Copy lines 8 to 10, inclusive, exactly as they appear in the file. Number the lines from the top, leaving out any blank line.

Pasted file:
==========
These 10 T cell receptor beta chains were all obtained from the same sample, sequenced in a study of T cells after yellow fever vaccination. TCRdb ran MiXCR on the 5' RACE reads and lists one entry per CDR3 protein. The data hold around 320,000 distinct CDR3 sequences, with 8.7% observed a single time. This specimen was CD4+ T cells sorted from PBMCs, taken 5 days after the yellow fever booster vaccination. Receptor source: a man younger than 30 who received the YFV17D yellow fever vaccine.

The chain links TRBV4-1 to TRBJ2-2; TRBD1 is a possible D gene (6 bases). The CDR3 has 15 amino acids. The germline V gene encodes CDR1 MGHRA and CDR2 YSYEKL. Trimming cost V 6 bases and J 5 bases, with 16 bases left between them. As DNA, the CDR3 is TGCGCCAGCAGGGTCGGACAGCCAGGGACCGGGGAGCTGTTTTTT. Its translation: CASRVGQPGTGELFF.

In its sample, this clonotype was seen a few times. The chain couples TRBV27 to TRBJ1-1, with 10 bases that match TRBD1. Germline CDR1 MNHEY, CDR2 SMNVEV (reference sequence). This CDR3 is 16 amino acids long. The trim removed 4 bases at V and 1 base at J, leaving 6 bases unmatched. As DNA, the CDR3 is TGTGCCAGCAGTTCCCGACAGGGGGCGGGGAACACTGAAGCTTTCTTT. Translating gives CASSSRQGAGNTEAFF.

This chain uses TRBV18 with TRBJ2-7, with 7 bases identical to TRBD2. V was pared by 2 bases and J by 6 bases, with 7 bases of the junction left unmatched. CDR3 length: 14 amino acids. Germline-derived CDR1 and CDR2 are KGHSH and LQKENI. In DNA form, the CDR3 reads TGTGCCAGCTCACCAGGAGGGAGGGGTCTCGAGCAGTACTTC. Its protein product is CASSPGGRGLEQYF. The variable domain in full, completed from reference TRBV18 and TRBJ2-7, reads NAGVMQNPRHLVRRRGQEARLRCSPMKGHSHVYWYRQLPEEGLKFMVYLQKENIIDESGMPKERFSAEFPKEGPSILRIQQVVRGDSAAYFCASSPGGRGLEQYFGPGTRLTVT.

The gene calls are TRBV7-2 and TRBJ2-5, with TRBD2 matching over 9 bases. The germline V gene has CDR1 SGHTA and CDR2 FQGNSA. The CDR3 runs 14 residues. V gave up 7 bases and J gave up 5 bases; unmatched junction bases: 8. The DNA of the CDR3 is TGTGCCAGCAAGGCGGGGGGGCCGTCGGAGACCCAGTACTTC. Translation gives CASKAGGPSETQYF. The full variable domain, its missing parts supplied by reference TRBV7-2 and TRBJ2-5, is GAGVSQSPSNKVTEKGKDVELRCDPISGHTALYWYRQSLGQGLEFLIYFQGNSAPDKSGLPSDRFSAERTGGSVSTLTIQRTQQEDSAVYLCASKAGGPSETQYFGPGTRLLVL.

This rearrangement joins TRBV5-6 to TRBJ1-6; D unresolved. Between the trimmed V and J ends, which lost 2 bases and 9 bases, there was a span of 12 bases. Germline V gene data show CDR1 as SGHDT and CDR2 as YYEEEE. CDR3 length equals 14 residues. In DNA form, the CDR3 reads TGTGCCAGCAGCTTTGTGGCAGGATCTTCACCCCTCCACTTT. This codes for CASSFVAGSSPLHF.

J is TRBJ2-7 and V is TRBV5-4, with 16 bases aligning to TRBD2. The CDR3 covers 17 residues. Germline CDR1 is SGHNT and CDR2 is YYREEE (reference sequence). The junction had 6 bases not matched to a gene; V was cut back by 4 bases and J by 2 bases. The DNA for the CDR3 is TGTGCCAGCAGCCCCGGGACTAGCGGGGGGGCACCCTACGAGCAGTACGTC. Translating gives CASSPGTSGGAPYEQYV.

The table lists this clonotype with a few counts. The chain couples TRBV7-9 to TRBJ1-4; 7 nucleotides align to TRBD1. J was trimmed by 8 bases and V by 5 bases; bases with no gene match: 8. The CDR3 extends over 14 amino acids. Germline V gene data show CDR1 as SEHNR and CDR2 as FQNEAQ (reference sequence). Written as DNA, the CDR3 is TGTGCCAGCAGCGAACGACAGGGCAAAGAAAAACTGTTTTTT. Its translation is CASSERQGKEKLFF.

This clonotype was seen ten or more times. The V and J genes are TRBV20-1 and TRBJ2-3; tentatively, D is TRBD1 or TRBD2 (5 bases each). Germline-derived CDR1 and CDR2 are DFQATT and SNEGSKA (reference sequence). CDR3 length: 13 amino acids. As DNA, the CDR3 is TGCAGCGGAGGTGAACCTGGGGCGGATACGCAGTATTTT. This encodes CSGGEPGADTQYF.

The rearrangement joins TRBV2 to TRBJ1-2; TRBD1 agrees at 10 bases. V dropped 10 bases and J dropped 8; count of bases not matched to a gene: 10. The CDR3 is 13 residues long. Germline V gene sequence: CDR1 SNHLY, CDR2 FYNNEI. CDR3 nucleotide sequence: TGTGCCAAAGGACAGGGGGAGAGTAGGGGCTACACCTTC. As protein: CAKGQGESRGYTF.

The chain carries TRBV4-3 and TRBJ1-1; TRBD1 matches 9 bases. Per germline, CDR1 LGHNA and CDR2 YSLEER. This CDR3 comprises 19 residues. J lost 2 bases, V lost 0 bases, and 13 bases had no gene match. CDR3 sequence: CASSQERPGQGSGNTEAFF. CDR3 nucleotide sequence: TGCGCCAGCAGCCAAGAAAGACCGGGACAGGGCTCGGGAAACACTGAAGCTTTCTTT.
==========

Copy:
The table lists this clonotype with a few counts. The chain couples TRBV7-9 to TRBJ1-4; 7 nucleotides align to TRBD1. J was trimmed by 8 bases and V by 5 bases; bases with no gene match: 8. The CDR3 extends over 14 amino acids. Germline V gene data show CDR1 as SEHNR and CDR2 as FQNEAQ (reference sequence). Written as DNA, the CDR3 is TGTGCCAGCAGCGAACGACAGGGCAAAGAAAAACTGTTTTTT. Its translation is CASSERQGKEKLFF.

This clonotype was seen ten or more times. The V and J genes are TRBV20-1 and TRBJ2-3; tentatively, D is TRBD1 or TRBD2 (5 bases each). Germline-derived CDR1 and CDR2 are DFQATT and SNEGSKA (reference sequence). CDR3 length: 13 amino acids. As DNA, the CDR3 is TGCAGCGGAGGTGAACCTGGGGCGGATACGCAGTATTTT. This encodes CSGGEPGADTQYF.

The rearrangement joins TRBV2 to TRBJ1-2; TRBD1 agrees at 10 bases. V dropped 10 bases and J dropped 8; count of bases not matched to a gene: 10. The CDR3 is 13 residues long. Germline V gene sequence: CDR1 SNHLY, CDR2 FYNNEI. CDR3 nucleotide sequence: TGTGCCAAAGGACAGGGGGAGAGTAGGGGCTACACCTTC. As protein: CAKGQGESRGYTF.